Many of the cases against students are particularly sloppy. Many, like the French exchange student, Sevil Sevimli, are charged not with violence, but rather with “affiliation with a terrorist group.” Others have been charged with “terrorist propaganda” for singing Kurdish songs and shouting slogans or even dancing. After an international outcry, Sevimli was released pending trial, but students like Ezgi Özgün can languish in pre-trial detention for many months without even knowing what they have been charged with. Trials based on secret testimony and shoddy evidence can result in long prison sentences. For example, Amnesty has highlighted the case of Cihan Kırmızıgül, an engineering student at Galatasaray University in Istanbul, who has been sentenced to prison on terror charges despite weak evidence and contradictory testimony. By many accounts, the chief evidence against him was that he was young, male, and wearing a keffiyeh, or traditional scarf, on the wrong day.
The massive and occasionally surreal Ergenekon and Sledgehammer trials, which allege broad conspiracies to overturn the elected government, have led to the breakdown of the military’s role in government and street battles between secularists and police on a national holiday. They have also led to the detention of many journalists and scholars whose relationship to any potential conspiracy is hard to understand.
Scholarly organizations are taking note. For example, the case of Kemal Gürüz, in pre-trial detention since June despite his ill health, has been profiled in Science and Nature. A number of international academic organizations, including The Committee of Concerned Scientists, Scholars at Risk and AAAS, have lobbied the Turkish government to release Gürüz and other Turkish academics caught up in the trials. In November, 2011, French academics founded a new organization, the International Working Group (known by its French acronym, GIT), which works to highlight the targeting of academics and the constraints on academic freedom in Turkey. Almost immediately, GIT branches opened in North America, Turkey, and a number of European countries.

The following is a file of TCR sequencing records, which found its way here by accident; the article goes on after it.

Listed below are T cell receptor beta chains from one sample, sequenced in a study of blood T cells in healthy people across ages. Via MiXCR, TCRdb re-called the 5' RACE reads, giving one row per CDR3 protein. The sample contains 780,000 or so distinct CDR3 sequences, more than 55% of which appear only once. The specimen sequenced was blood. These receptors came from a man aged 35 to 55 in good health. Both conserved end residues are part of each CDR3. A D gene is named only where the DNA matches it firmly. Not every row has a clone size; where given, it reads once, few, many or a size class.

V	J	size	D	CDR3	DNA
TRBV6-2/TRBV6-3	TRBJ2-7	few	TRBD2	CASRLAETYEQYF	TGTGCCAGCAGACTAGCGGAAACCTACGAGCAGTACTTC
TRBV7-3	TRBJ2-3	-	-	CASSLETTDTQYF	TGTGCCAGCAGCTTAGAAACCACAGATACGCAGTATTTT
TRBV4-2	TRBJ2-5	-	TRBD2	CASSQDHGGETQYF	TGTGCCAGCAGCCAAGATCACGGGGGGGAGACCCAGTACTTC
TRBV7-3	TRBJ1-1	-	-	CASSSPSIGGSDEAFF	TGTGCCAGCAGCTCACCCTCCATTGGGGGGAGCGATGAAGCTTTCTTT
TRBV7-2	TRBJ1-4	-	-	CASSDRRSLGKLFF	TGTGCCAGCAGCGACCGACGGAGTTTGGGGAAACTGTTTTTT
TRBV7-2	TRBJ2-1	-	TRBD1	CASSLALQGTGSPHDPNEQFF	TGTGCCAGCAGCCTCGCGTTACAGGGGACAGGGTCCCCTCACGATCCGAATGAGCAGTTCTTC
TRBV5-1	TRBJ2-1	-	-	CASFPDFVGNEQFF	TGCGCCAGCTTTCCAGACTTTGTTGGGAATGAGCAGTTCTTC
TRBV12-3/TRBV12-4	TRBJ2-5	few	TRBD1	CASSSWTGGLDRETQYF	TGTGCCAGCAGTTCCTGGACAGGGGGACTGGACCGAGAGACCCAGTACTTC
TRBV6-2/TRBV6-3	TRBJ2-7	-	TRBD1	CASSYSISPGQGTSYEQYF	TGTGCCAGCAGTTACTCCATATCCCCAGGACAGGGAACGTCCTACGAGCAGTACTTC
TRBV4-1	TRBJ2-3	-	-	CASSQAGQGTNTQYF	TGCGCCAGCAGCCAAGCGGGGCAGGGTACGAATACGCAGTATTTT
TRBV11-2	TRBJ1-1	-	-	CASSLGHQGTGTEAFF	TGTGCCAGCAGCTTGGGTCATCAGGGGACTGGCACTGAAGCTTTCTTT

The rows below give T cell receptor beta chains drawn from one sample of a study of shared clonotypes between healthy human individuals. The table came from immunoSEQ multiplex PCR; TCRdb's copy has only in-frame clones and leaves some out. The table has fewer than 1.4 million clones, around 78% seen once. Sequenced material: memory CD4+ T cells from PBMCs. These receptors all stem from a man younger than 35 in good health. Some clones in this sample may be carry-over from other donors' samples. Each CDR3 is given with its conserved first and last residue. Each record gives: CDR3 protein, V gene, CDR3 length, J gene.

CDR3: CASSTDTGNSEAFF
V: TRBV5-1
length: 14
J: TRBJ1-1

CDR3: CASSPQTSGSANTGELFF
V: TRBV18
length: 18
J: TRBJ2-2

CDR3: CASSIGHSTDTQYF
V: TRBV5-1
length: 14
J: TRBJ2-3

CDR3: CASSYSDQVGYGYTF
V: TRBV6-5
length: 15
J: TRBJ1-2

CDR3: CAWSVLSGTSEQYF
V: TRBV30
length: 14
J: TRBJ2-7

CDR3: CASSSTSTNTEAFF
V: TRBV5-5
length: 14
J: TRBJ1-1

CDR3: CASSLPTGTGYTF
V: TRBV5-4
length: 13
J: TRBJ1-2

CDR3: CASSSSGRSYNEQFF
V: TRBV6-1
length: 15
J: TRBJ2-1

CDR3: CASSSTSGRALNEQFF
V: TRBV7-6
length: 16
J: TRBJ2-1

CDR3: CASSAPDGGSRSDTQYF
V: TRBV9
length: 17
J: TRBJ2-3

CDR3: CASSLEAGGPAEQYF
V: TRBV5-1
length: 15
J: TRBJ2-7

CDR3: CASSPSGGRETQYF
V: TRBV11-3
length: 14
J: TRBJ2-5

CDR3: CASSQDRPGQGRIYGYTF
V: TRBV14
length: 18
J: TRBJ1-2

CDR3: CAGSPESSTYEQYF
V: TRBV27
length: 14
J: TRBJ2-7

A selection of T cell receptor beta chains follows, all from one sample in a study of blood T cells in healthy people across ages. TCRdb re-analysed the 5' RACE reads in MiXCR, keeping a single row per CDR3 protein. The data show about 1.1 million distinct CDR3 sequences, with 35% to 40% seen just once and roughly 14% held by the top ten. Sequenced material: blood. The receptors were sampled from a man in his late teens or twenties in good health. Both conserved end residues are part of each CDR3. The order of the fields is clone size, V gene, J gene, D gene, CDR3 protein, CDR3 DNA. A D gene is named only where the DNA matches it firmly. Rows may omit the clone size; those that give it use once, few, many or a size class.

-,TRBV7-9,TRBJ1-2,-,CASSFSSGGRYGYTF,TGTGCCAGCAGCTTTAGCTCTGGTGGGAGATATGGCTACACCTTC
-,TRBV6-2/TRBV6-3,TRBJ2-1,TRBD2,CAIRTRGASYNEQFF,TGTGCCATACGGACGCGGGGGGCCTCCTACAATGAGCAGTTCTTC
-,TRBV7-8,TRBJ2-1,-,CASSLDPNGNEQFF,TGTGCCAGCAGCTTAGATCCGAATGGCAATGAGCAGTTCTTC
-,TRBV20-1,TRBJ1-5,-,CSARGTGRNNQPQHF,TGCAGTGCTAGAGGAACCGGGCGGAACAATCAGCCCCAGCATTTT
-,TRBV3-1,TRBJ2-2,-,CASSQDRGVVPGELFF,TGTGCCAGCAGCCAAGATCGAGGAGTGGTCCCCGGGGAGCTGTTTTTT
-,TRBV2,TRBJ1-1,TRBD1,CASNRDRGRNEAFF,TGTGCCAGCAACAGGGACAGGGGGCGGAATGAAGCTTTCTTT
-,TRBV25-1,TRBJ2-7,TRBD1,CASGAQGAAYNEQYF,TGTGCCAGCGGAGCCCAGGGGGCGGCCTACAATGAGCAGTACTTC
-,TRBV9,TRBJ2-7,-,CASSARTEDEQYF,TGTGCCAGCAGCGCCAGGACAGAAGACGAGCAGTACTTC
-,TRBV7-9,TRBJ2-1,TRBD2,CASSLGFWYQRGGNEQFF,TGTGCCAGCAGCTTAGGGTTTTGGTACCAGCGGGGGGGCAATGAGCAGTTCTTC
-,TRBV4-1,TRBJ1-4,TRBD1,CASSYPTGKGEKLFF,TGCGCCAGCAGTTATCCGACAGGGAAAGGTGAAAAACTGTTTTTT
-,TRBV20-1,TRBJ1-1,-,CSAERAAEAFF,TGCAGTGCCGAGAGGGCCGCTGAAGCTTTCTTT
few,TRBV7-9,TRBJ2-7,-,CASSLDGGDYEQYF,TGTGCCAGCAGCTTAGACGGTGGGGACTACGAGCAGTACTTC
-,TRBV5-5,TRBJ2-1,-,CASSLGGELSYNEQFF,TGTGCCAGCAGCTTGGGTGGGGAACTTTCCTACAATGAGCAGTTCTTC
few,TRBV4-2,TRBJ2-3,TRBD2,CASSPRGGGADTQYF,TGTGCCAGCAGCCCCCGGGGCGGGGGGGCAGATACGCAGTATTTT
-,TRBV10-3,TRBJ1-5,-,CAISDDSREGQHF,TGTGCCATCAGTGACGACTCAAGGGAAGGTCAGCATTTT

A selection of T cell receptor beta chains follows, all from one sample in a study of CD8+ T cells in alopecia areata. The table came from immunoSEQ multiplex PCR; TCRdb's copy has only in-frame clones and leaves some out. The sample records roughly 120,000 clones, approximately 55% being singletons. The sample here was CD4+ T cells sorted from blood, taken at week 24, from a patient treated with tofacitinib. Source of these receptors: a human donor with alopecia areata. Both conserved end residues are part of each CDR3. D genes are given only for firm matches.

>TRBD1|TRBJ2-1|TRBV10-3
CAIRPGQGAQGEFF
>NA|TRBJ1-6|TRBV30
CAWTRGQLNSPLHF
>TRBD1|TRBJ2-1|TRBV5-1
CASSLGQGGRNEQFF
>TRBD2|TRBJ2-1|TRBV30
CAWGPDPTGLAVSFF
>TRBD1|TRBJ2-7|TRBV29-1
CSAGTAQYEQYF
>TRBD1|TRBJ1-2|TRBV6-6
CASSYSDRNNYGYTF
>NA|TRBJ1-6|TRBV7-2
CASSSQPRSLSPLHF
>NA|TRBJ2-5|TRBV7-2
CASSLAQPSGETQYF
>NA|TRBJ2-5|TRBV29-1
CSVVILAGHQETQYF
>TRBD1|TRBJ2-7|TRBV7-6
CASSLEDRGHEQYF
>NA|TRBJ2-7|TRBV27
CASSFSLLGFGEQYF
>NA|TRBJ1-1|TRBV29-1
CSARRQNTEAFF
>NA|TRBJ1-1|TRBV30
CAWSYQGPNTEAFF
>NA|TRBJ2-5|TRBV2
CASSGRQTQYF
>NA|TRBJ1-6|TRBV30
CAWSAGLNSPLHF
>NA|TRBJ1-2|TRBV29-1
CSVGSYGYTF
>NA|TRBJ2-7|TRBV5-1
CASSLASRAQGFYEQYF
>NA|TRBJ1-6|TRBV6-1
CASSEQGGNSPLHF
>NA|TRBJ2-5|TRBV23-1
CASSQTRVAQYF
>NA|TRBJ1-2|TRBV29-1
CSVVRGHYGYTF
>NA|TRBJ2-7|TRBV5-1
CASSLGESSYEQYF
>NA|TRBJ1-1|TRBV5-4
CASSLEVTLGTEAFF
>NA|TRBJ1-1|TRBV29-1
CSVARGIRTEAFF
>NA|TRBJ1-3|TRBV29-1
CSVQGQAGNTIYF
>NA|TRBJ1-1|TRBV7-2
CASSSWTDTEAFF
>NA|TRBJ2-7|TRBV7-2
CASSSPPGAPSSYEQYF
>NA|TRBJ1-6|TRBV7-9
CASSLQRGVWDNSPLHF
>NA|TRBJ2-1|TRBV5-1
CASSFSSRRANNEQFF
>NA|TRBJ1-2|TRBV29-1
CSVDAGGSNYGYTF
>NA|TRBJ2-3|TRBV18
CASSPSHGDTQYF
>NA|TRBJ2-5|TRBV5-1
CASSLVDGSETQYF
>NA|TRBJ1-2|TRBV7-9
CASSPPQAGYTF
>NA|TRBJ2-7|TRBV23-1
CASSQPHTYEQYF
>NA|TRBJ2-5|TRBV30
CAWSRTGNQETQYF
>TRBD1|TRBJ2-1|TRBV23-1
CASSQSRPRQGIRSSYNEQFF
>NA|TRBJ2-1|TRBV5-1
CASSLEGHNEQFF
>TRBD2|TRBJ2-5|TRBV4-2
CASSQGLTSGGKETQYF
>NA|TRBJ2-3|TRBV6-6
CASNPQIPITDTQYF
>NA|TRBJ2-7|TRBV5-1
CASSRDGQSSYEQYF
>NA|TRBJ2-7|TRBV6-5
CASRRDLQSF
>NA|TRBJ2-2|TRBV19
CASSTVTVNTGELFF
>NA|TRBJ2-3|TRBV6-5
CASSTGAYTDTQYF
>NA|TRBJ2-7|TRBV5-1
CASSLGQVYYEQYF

Turkish officials claim that they are doing nothing more than “combating terrorism.” But, Turkish officials have been dangerously expansive in their definition of “terror.” In a recent speech, Interior Minister İdris Naim Şahin, suggested that “[writing] poems or short articles [which] demoralize the soldiers or police” are acts of terror and that terrorist cells can include “a university chair, an association, or a non-governmental organization.”
In Turkey, “guilt by association” can be taken literally and freedom of expression can be treated as a crime.
This post was originally published under a similar headline on blog.amnestyusa.org. It is reprinted here with Amnesty’s permission.
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Howard Eissenstat serves as a country specialist on Turkey for Amnesty International USA. He holds a PhD in Modern Middle Eastern History from UCLA and is an assistant professor at St. Lawrence University in Canton, New York.